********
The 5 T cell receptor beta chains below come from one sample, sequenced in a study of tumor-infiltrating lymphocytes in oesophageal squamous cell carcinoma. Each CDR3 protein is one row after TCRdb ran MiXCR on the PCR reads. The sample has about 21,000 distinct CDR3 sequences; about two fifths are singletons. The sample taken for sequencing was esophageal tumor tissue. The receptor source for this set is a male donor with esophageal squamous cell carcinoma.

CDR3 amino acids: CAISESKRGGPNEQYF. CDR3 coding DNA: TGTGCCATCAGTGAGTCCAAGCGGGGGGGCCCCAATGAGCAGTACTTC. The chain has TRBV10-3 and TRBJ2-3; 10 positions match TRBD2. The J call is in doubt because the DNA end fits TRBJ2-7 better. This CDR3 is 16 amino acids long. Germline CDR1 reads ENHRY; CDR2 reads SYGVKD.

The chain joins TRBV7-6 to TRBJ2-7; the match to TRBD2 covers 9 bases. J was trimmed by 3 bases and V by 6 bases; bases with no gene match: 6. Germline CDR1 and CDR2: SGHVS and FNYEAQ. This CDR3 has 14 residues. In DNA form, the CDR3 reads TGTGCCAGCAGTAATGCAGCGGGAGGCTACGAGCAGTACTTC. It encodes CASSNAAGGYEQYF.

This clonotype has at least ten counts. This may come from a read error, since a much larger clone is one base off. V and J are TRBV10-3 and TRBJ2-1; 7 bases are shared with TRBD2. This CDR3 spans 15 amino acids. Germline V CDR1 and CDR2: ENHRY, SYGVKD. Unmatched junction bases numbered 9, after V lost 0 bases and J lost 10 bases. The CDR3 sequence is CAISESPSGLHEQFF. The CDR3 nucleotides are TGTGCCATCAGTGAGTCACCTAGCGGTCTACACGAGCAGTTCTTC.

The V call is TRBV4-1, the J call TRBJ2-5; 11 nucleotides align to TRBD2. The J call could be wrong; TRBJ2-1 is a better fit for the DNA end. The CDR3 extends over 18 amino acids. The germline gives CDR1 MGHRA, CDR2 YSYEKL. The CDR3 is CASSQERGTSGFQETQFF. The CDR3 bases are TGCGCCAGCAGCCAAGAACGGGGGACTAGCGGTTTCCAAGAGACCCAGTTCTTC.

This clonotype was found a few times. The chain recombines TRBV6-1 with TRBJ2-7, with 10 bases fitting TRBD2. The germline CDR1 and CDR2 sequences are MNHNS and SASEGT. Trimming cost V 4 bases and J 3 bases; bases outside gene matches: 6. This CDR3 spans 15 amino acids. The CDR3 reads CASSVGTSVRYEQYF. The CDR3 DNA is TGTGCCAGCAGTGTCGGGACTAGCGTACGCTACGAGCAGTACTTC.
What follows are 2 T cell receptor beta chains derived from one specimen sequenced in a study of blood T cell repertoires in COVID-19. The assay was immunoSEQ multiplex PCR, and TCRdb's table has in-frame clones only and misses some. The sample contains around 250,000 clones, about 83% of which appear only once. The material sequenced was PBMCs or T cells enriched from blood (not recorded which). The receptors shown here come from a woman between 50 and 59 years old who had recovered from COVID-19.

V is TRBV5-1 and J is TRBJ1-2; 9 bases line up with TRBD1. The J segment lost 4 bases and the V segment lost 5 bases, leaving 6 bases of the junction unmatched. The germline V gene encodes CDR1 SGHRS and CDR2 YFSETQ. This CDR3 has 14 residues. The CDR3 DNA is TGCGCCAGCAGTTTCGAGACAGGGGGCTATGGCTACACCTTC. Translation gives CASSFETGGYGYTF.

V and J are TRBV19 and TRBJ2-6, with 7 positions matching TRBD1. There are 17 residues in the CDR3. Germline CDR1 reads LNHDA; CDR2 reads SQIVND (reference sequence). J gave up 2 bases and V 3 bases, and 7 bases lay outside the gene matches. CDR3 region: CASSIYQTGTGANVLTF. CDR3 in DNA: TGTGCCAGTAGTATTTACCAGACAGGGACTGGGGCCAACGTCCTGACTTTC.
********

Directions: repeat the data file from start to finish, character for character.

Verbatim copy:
The 5 T cell receptor beta chains below come from one sample, sequenced in a study of tumor-infiltrating lymphocytes in oesophageal squamous cell carcinoma. Each CDR3 protein is one row after TCRdb ran MiXCR on the PCR reads. The sample has about 21,000 distinct CDR3 sequences; about two fifths are singletons. The sample taken for sequencing was esophageal tumor tissue. The receptor source for this set is a male donor with esophageal squamous cell carcinoma.

CDR3 amino acids: CAISESKRGGPNEQYF. CDR3 coding DNA: TGTGCCATCAGTGAGTCCAAGCGGGGGGGCCCCAATGAGCAGTACTTC. The chain has TRBV10-3 and TRBJ2-3; 10 positions match TRBD2. The J call is in doubt because the DNA end fits TRBJ2-7 better. This CDR3 is 16 amino acids long. Germline CDR1 reads ENHRY; CDR2 reads SYGVKD.

The chain joins TRBV7-6 to TRBJ2-7; the match to TRBD2 covers 9 bases. J was trimmed by 3 bases and V by 6 bases; bases with no gene match: 6. Germline CDR1 and CDR2: SGHVS and FNYEAQ. This CDR3 has 14 residues. In DNA form, the CDR3 reads TGTGCCAGCAGTAATGCAGCGGGAGGCTACGAGCAGTACTTC. It encodes CASSNAAGGYEQYF.

This clonotype has at least ten counts. This may come from a read error, since a much larger clone is one base off. V and J are TRBV10-3 and TRBJ2-1; 7 bases are shared with TRBD2. This CDR3 spans 15 amino acids. Germline V CDR1 and CDR2: ENHRY, SYGVKD. Unmatched junction bases numbered 9, after V lost 0 bases and J lost 10 bases. The CDR3 sequence is CAISESPSGLHEQFF. The CDR3 nucleotides are TGTGCCATCAGTGAGTCACCTAGCGGTCTACACGAGCAGTTCTTC.

The V call is TRBV4-1, the J call TRBJ2-5; 11 nucleotides align to TRBD2. The J call could be wrong; TRBJ2-1 is a better fit for the DNA end. The CDR3 extends over 18 amino acids. The germline gives CDR1 MGHRA, CDR2 YSYEKL. The CDR3 is CASSQERGTSGFQETQFF. The CDR3 bases are TGCGCCAGCAGCCAAGAACGGGGGACTAGCGGTTTCCAAGAGACCCAGTTCTTC.

This clonotype was found a few times. The chain recombines TRBV6-1 with TRBJ2-7, with 10 bases fitting TRBD2. The germline CDR1 and CDR2 sequences are MNHNS and SASEGT. Trimming cost V 4 bases and J 3 bases; bases outside gene matches: 6. This CDR3 spans 15 amino acids. The CDR3 reads CASSVGTSVRYEQYF. The CDR3 DNA is TGTGCCAGCAGTGTCGGGACTAGCGTACGCTACGAGCAGTACTTC.
What follows are 2 T cell receptor beta chains derived from one specimen sequenced in a study of blood T cell repertoires in COVID-19. The assay was immunoSEQ multiplex PCR, and TCRdb's table has in-frame clones only and misses some. The sample contains around 250,000 clones, about 83% of which appear only once. The material sequenced was PBMCs or T cells enriched from blood (not recorded which). The receptors shown here come from a woman between 50 and 59 years old who had recovered from COVID-19.

V is TRBV5-1 and J is TRBJ1-2; 9 bases line up with TRBD1. The J segment lost 4 bases and the V segment lost 5 bases, leaving 6 bases of the junction unmatched. The germline V gene encodes CDR1 SGHRS and CDR2 YFSETQ. This CDR3 has 14 residues. The CDR3 DNA is TGCGCCAGCAGTTTCGAGACAGGGGGCTATGGCTACACCTTC. Translation gives CASSFETGGYGYTF.

V and J are TRBV19 and TRBJ2-6, with 7 positions matching TRBD1. There are 17 residues in the CDR3. Germline CDR1 reads LNHDA; CDR2 reads SQIVND (reference sequence). J gave up 2 bases and V 3 bases, and 7 bases lay outside the gene matches. CDR3 region: CASSIYQTGTGANVLTF. CDR3 in DNA: TGTGCCAGTAGTATTTACCAGACAGGGACTGGGGCCAACGTCCTGACTTTC.